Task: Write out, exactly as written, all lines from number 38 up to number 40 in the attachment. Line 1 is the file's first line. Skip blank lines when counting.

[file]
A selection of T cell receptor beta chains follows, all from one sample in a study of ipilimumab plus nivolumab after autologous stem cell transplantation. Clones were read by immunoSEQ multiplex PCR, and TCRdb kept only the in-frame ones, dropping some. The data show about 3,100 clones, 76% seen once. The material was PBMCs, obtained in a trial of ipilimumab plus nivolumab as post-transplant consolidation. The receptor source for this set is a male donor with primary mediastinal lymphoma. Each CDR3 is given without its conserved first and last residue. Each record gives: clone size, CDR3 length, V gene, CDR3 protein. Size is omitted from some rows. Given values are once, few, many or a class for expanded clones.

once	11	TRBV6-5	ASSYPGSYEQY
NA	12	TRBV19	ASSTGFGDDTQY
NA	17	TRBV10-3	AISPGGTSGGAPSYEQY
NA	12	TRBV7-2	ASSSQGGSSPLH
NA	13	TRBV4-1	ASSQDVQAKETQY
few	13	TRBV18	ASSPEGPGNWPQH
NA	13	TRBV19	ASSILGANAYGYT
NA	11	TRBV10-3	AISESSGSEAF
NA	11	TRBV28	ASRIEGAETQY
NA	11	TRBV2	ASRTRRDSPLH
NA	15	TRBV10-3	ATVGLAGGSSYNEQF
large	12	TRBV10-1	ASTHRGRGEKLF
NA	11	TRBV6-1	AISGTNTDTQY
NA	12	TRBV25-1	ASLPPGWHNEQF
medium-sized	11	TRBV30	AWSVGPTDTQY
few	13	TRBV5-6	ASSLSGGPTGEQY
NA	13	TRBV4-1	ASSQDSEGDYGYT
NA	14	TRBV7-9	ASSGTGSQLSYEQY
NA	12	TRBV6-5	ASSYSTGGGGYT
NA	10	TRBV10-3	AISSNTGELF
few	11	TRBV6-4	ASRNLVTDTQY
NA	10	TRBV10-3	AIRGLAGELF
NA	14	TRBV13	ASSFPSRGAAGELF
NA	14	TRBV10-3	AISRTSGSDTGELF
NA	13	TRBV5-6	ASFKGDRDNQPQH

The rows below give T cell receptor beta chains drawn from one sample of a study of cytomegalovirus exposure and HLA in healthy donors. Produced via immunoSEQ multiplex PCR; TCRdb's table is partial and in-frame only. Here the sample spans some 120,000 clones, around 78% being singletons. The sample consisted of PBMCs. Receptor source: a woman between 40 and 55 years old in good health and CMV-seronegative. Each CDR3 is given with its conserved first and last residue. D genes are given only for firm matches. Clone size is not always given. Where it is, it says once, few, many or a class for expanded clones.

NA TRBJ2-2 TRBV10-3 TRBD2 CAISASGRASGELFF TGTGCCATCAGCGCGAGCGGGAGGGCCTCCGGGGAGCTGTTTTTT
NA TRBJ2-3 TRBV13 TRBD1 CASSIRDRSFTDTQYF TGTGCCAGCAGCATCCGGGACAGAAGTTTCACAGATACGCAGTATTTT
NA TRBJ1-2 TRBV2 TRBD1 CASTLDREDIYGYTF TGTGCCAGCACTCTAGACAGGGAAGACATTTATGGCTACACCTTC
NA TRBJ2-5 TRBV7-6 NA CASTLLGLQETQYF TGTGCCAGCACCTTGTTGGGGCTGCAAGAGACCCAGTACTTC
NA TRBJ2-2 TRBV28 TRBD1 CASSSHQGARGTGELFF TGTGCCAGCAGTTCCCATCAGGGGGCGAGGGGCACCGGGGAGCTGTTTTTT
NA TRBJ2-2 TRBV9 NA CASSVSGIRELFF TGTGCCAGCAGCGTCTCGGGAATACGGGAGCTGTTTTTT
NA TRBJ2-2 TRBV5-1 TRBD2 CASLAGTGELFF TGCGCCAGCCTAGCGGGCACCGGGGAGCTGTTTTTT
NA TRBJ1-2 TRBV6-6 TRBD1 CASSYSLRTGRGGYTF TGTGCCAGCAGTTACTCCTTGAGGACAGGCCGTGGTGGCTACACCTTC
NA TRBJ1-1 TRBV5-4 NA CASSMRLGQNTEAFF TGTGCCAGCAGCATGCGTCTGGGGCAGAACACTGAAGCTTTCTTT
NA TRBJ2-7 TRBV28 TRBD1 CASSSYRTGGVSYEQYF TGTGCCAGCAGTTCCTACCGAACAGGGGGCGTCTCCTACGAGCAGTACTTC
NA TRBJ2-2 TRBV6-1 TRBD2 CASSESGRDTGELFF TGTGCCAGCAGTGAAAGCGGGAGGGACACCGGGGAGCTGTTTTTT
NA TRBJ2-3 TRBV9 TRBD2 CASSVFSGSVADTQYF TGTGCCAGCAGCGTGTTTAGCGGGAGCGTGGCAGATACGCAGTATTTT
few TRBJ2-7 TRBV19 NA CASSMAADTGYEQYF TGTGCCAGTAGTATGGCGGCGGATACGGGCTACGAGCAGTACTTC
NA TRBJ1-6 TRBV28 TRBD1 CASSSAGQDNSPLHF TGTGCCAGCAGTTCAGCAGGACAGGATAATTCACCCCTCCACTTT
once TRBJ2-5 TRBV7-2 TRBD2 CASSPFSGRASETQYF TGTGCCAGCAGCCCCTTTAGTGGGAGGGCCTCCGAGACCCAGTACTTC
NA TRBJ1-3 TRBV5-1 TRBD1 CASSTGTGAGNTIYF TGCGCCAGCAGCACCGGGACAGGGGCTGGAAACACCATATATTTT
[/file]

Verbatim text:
NA TRBJ2-2 TRBV6-1 TRBD2 CASSESGRDTGELFF TGTGCCAGCAGTGAAAGCGGGAGGGACACCGGGGAGCTGTTTTTT
NA TRBJ2-3 TRBV9 TRBD2 CASSVFSGSVADTQYF TGTGCCAGCAGCGTGTTTAGCGGGAGCGTGGCAGATACGCAGTATTTT
few TRBJ2-7 TRBV19 NA CASSMAADTGYEQYF TGTGCCAGTAGTATGGCGGCGGATACGGGCTACGAGCAGTACTTC